Boys will be boys, it has been said for centuries, since the Latin proverb first was recorded in English in 1589, according to dictionary.com.
But as of Friday, Feb. 1, girls will be Boy Scouts.
To celebrate the admission of girls ages 11 to 17 as full-fledged members of the historic organization, officials with the Simon Kenton Council will hold a launch party from 6 to 9 p.m. that day at Vertical Adventures Training Center, 6295 Busch Blvd. in Columbus' Northland neighborhood, according to Cassie Ferguson, senior community-relations and marketing director.
Community members will have the opportunity to meet the newest Scouts then.
Although open to the public, registration is requested at skcscouts.org/event/launchparty. Admission is free, and pizza and drinks will be available for $5 a person.
The national executive board of what had been the Boy Scouts of America voted more than a year ago to expand the program to young women.
The organization now is known as Scouts BSA.
The Simon Kenton Council is one of the largest in the nation, covering 17 counties in central and southern Ohio and Greenup County in northern Kentucky. It will expand by at least 25 all-girl troops Feb. 1, said Jen Koma, deputy scout executive.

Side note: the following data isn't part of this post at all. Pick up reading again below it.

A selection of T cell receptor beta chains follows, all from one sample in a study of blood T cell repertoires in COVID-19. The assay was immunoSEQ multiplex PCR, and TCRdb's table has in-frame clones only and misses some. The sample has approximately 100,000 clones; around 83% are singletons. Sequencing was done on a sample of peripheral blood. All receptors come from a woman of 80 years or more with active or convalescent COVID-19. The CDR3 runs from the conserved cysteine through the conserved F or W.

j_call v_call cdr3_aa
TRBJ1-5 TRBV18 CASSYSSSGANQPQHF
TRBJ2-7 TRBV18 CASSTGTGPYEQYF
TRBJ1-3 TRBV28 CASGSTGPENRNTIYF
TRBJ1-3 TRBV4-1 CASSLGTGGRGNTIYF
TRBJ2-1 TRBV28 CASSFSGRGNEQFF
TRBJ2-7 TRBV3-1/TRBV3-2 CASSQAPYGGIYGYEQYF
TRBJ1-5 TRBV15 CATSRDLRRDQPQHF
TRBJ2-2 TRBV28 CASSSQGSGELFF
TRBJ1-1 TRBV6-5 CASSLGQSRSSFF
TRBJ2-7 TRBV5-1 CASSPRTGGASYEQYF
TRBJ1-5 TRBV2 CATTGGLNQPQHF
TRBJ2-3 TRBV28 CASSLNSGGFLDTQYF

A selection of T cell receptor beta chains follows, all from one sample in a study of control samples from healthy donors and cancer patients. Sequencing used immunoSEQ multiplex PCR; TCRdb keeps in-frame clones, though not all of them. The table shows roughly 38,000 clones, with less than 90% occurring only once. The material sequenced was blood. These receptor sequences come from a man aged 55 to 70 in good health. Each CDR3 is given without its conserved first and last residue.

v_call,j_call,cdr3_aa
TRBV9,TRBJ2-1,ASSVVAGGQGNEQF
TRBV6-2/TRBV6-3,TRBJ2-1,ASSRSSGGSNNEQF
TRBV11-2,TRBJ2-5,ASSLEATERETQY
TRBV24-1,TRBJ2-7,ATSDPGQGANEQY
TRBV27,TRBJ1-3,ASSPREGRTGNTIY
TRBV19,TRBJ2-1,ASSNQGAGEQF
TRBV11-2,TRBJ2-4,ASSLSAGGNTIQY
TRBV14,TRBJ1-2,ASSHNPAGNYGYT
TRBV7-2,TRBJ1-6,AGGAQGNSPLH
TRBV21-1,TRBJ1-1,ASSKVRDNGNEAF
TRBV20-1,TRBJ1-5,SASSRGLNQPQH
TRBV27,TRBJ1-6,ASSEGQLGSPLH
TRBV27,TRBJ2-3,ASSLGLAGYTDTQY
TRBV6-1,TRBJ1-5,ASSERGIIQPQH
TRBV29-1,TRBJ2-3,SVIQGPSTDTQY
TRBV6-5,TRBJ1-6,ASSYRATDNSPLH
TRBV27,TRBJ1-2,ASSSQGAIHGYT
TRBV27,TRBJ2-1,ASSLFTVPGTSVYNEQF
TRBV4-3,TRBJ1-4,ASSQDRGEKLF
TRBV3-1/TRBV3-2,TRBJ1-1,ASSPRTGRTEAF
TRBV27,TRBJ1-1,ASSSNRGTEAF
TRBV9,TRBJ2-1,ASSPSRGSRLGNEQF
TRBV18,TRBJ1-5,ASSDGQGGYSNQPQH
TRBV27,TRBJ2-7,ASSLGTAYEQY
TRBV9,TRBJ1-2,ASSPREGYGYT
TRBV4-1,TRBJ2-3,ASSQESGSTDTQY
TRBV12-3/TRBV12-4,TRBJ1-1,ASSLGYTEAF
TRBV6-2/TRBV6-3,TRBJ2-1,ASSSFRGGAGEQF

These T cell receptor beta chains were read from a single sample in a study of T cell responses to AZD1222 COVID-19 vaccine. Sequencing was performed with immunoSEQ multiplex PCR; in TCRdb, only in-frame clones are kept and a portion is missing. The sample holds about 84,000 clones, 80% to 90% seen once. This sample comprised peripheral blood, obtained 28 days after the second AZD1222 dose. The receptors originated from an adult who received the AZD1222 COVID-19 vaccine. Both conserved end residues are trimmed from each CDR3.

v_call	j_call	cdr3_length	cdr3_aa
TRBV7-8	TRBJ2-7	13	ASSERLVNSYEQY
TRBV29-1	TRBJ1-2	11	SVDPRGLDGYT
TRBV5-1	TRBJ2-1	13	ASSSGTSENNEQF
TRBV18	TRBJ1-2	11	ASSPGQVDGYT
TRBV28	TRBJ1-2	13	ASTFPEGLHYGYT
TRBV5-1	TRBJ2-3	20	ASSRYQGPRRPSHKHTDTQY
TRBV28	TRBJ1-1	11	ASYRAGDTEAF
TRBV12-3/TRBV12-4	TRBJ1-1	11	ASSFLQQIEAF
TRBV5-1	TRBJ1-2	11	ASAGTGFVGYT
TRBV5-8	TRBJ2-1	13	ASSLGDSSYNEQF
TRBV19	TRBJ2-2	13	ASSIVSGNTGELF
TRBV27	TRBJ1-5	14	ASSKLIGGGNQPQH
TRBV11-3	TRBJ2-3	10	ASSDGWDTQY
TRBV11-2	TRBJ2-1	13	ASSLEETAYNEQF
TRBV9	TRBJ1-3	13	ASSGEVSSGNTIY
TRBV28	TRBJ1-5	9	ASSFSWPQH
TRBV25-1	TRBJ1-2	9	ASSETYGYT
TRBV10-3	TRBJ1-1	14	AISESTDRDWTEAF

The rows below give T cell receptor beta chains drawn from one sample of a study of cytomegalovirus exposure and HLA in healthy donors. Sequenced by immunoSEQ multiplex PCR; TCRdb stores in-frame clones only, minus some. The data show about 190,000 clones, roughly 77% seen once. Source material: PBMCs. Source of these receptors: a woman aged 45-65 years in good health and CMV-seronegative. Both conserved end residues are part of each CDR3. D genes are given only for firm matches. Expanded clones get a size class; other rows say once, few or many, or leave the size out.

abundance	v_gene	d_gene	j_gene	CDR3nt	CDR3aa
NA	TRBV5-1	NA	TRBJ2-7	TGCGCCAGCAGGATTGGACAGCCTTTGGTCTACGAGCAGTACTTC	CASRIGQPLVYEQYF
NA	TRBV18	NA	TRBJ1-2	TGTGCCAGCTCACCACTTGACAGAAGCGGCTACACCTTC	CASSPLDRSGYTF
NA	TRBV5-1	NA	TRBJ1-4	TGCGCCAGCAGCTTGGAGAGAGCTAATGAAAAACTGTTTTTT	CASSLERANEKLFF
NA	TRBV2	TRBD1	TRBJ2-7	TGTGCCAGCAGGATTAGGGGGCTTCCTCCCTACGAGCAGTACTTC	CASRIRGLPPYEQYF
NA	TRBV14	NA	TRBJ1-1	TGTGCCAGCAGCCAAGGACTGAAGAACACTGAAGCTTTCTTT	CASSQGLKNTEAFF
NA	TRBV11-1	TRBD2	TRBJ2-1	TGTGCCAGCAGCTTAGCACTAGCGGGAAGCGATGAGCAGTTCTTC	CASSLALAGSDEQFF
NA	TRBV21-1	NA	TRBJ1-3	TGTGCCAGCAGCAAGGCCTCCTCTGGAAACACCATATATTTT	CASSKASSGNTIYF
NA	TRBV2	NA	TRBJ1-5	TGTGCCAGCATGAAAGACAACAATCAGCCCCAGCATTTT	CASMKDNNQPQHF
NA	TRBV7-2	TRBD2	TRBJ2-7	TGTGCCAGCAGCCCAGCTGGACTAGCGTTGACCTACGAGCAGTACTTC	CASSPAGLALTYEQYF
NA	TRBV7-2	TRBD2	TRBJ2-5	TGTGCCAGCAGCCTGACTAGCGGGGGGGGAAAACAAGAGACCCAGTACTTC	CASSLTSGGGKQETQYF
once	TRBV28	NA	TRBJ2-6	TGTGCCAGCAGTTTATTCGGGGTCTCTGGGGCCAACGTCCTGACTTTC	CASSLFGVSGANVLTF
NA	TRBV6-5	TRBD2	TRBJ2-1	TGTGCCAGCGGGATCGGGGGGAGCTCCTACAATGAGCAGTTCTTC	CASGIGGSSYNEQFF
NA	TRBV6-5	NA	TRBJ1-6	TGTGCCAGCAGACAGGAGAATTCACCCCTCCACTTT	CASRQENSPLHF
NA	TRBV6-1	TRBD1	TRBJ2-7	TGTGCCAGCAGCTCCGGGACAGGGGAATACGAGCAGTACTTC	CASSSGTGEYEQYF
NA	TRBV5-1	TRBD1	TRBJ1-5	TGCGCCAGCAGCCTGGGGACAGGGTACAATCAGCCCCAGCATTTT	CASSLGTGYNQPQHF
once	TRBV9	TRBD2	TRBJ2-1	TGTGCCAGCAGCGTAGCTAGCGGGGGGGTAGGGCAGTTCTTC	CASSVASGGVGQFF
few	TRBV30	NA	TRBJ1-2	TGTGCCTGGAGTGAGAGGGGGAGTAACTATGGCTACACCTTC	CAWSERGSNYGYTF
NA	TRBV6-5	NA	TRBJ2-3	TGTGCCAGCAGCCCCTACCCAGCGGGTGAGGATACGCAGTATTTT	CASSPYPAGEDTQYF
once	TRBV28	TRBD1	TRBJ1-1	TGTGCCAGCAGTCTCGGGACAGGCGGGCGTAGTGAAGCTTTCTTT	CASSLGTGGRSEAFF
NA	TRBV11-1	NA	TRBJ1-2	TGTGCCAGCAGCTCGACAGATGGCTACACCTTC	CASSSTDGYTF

"We certainly anticipate significantly more than that during 2019," she said.
The council already serves 18,000 youths in 533 chartered organizations, according to Ferguson.
"This is an exciting time for us as an organization," said Koma, who has worked for the council for 13 years. "We've always served young ladies through various programs that we've offered. ... I see our families and our community really embracing the opportunity we have to serve the full family, which includes the sons and daughters.
"I think it's important to know the program doesn't change. The way we delivered scouting to young men is the same way we will deliver it to young women."
"I think it's just a good feeling," said Heather O'Bannon, scoutmaster for incoming Troop 7148 at Hilliard United Methodist Church. "It's like a, 'Yes, finally,' kind of feeling. The girls are really excited about the opportunity to do the outdoor activities, not just as families but to actually go through the ranks.
"They're ready for it."
The Feb. 1 party at Vertical Adventures Training Center, one of two indoor rock-climbing venues in Northland owned by Carrie and Alexis Roccos, will feature a special recognition at 7 p.m. for the first all-female troops, according to Ferguson.
"At this event, more than 100 Scouts, both girls and boys, volunteers and parents will enjoy climbing, Scout activities and refreshments to celebrate this historic moment," Ferguson said. "A couple of groups of female Scouts have been preparing for this moment for months. Including Troop 148 in Hilliard, Troop 74 in Clintonville and a crew in Pickerington preparing to cross over to Scouts BSA on Feb. 1."
Scout troops frequently hold overnight camping events at Vertical Adventures facilities, Carrie Roccos said.
"We have quite a long history of working with Scouts, so it was nice to know they wanted to continue with this new endeavor," she said.
"We want our new Scouts and all of our existing Scouts to be at our launch event at Vertical Adventures," Koma said. "We chose that location because it really encompasses a lot of what a Scout gets to do in the program, and that's to be adventurous. We really want to celebrate this opportunity of welcoming young ladies into the program with a true scouting experience."